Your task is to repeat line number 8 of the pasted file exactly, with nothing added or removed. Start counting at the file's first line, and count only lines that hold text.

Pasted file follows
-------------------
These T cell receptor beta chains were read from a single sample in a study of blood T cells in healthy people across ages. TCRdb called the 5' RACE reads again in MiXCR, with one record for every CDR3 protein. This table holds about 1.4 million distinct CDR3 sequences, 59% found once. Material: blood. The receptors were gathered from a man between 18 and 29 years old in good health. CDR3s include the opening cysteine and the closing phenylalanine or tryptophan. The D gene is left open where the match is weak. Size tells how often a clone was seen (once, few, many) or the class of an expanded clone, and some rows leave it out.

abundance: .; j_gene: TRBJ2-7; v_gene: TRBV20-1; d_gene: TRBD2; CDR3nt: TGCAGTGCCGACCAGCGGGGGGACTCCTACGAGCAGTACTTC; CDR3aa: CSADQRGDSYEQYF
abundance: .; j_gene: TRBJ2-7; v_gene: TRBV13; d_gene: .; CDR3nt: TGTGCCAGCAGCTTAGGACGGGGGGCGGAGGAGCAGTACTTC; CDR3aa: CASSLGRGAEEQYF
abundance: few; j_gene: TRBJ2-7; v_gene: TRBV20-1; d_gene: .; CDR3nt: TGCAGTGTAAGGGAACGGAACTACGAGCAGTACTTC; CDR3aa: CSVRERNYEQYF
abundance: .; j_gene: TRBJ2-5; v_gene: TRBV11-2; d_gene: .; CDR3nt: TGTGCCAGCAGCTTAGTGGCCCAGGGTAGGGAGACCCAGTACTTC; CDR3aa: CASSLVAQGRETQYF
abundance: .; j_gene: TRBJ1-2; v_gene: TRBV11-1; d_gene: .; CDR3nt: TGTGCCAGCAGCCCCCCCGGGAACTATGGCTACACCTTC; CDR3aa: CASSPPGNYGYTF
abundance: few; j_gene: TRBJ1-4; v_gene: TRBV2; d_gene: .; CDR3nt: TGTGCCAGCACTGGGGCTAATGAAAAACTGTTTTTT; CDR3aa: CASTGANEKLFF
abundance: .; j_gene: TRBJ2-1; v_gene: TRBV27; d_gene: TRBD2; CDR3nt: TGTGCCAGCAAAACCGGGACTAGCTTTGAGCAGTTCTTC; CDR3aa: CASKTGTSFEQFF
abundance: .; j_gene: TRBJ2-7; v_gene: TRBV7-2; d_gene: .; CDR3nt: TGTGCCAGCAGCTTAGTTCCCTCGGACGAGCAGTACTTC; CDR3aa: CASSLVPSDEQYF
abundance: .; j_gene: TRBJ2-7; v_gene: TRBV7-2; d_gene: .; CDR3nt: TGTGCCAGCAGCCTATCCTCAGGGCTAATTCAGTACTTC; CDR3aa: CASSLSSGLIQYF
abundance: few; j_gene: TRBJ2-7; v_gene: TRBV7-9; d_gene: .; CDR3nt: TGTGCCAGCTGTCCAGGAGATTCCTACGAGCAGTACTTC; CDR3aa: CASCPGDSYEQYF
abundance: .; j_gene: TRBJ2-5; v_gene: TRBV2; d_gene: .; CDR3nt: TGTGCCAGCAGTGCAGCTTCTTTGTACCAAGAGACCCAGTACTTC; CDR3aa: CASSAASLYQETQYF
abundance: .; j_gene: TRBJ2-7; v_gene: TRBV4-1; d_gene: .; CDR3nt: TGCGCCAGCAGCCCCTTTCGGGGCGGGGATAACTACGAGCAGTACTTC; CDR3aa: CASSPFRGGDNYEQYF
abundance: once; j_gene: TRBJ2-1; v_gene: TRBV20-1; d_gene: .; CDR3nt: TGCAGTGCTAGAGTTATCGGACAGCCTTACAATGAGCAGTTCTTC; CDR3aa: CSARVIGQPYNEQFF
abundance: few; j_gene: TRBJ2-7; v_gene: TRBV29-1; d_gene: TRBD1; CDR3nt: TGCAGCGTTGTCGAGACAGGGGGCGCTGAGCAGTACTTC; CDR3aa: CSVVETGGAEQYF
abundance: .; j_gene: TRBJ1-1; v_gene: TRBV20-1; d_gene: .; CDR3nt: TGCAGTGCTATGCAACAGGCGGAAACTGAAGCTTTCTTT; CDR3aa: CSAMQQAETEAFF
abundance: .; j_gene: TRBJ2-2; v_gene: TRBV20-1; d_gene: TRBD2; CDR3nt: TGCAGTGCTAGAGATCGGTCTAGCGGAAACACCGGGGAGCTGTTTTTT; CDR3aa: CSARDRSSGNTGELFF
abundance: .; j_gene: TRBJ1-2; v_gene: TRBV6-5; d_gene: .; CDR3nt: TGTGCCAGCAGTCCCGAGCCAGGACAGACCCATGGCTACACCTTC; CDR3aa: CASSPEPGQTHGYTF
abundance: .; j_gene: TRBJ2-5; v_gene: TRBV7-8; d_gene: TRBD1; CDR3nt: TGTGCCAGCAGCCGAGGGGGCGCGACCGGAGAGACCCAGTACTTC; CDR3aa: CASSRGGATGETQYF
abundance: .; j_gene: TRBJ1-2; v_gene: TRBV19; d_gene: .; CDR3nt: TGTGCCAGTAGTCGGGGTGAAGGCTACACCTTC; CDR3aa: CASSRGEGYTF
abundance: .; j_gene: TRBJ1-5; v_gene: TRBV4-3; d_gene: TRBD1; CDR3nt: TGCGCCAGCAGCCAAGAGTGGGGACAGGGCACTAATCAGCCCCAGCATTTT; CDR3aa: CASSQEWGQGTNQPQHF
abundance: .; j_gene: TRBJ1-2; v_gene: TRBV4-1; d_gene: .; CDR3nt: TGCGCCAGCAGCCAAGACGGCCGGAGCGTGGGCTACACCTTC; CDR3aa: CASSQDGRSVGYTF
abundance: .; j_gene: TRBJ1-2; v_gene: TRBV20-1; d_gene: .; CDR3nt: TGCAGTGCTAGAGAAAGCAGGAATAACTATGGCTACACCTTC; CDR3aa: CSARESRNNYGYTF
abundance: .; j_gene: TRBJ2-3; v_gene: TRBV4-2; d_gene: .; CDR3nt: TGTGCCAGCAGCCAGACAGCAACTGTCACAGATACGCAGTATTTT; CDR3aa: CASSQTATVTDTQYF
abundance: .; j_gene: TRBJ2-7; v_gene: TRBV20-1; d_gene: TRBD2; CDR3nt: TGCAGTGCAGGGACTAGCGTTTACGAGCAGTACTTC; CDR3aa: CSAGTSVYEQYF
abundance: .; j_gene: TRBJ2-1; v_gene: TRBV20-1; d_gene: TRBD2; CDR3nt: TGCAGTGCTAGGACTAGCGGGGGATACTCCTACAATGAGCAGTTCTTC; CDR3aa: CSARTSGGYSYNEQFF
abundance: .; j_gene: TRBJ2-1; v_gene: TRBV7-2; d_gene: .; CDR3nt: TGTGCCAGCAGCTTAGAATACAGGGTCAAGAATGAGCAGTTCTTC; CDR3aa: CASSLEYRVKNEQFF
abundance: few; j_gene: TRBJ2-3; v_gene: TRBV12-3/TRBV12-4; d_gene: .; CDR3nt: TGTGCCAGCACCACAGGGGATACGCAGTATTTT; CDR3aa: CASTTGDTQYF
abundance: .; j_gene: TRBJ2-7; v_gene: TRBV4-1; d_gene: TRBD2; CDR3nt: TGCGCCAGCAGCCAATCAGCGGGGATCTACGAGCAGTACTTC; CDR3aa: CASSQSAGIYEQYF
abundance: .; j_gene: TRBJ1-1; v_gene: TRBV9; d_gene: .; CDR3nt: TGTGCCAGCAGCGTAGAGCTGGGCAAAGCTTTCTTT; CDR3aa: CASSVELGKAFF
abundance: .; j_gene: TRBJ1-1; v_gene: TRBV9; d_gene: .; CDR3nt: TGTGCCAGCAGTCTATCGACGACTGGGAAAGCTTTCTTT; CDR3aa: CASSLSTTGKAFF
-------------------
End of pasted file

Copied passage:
abundance: .; j_gene: TRBJ2-1; v_gene: TRBV27; d_gene: TRBD2; CDR3nt: TGTGCCAGCAAAACCGGGACTAGCTTTGAGCAGTTCTTC; CDR3aa: CASKTGTSFEQFF